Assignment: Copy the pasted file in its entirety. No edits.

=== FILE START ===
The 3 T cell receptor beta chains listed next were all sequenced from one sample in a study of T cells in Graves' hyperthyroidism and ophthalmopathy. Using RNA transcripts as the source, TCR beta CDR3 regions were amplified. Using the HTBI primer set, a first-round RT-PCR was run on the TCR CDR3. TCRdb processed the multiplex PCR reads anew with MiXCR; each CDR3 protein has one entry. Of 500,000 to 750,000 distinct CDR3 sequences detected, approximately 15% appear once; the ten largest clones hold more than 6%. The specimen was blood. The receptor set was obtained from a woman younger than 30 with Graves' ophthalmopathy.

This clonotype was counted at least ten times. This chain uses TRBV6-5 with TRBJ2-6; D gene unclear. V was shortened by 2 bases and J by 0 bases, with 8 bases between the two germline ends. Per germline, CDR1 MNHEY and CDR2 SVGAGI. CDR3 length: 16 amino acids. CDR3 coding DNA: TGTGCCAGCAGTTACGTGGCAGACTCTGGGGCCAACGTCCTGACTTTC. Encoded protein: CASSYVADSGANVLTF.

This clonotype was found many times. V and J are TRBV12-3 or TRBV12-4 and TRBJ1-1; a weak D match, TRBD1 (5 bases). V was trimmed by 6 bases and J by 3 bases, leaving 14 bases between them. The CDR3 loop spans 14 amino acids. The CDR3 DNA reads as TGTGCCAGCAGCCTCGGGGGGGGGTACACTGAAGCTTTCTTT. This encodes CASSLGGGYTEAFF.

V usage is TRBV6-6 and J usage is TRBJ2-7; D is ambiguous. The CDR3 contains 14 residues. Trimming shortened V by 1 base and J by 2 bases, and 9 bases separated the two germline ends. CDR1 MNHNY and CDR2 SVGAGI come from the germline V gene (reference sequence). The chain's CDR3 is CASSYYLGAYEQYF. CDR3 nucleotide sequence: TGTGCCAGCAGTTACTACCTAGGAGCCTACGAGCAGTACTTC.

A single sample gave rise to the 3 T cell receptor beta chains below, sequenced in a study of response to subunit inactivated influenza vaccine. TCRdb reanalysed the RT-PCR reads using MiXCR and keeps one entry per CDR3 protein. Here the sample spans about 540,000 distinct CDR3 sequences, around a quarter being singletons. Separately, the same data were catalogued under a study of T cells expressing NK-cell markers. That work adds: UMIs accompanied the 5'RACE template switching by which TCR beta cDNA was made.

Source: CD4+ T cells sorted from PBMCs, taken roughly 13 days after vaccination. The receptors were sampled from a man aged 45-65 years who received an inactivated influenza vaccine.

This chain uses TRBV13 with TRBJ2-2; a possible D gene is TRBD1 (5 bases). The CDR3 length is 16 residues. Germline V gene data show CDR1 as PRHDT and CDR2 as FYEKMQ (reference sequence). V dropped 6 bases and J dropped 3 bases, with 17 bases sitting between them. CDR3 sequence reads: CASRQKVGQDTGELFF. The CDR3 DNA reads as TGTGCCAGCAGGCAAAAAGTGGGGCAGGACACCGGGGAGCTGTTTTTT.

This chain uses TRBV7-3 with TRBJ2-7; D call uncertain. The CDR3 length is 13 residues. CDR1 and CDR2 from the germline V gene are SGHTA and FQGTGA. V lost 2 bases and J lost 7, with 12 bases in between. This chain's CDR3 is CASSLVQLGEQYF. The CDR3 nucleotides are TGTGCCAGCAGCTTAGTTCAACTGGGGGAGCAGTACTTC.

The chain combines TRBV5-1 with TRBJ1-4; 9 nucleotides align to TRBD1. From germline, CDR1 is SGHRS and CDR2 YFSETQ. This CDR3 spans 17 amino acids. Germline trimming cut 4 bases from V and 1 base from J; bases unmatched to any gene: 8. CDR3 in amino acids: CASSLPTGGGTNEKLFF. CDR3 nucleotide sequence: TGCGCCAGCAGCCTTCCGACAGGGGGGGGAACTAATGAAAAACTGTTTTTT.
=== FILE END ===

The 3 T cell receptor beta chains listed next were all sequenced from one sample in a study of T cells in Graves' hyperthyroidism and ophthalmopathy. Using RNA transcripts as the source, TCR beta CDR3 regions were amplified. Using the HTBI primer set, a first-round RT-PCR was run on the TCR CDR3. TCRdb processed the multiplex PCR reads anew with MiXCR; each CDR3 protein has one entry. Of 500,000 to 750,000 distinct CDR3 sequences detected, approximately 15% appear once; the ten largest clones hold more than 6%. The specimen was blood. The receptor set was obtained from a woman younger than 30 with Graves' ophthalmopathy.

This clonotype was counted at least ten times. This chain uses TRBV6-5 with TRBJ2-6; D gene unclear. V was shortened by 2 bases and J by 0 bases, with 8 bases between the two germline ends. Per germline, CDR1 MNHEY and CDR2 SVGAGI. CDR3 length: 16 amino acids. CDR3 coding DNA: TGTGCCAGCAGTTACGTGGCAGACTCTGGGGCCAACGTCCTGACTTTC. Encoded protein: CASSYVADSGANVLTF.

This clonotype was found many times. V and J are TRBV12-3 or TRBV12-4 and TRBJ1-1; a weak D match, TRBD1 (5 bases). V was trimmed by 6 bases and J by 3 bases, leaving 14 bases between them. The CDR3 loop spans 14 amino acids. The CDR3 DNA reads as TGTGCCAGCAGCCTCGGGGGGGGGTACACTGAAGCTTTCTTT. This encodes CASSLGGGYTEAFF.

V usage is TRBV6-6 and J usage is TRBJ2-7; D is ambiguous. The CDR3 contains 14 residues. Trimming shortened V by 1 base and J by 2 bases, and 9 bases separated the two germline ends. CDR1 MNHNY and CDR2 SVGAGI come from the germline V gene (reference sequence). The chain's CDR3 is CASSYYLGAYEQYF. CDR3 nucleotide sequence: TGTGCCAGCAGTTACTACCTAGGAGCCTACGAGCAGTACTTC.

A single sample gave rise to the 3 T cell receptor beta chains below, sequenced in a study of response to subunit inactivated influenza vaccine. TCRdb reanalysed the RT-PCR reads using MiXCR and keeps one entry per CDR3 protein. Here the sample spans about 540,000 distinct CDR3 sequences, around a quarter being singletons. Separately, the same data were catalogued under a study of T cells expressing NK-cell markers. That work adds: UMIs accompanied the 5'RACE template switching by which TCR beta cDNA was made.

Source: CD4+ T cells sorted from PBMCs, taken roughly 13 days after vaccination. The receptors were sampled from a man aged 45-65 years who received an inactivated influenza vaccine.

This chain uses TRBV13 with TRBJ2-2; a possible D gene is TRBD1 (5 bases). The CDR3 length is 16 residues. Germline V gene data show CDR1 as PRHDT and CDR2 as FYEKMQ (reference sequence). V dropped 6 bases and J dropped 3 bases, with 17 bases sitting between them. CDR3 sequence reads: CASRQKVGQDTGELFF. The CDR3 DNA reads as TGTGCCAGCAGGCAAAAAGTGGGGCAGGACACCGGGGAGCTGTTTTTT.

This chain uses TRBV7-3 with TRBJ2-7; D call uncertain. The CDR3 length is 13 residues. CDR1 and CDR2 from the germline V gene are SGHTA and FQGTGA. V lost 2 bases and J lost 7, with 12 bases in between. This chain's CDR3 is CASSLVQLGEQYF. The CDR3 nucleotides are TGTGCCAGCAGCTTAGTTCAACTGGGGGAGCAGTACTTC.

The chain combines TRBV5-1 with TRBJ1-4; 9 nucleotides align to TRBD1. From germline, CDR1 is SGHRS and CDR2 YFSETQ. This CDR3 spans 17 amino acids. Germline trimming cut 4 bases from V and 1 base from J; bases unmatched to any gene: 8. CDR3 in amino acids: CASSLPTGGGTNEKLFF. CDR3 nucleotide sequence: TGCGCCAGCAGCCTTCCGACAGGGGGGGGAACTAATGAAAAACTGTTTTTT.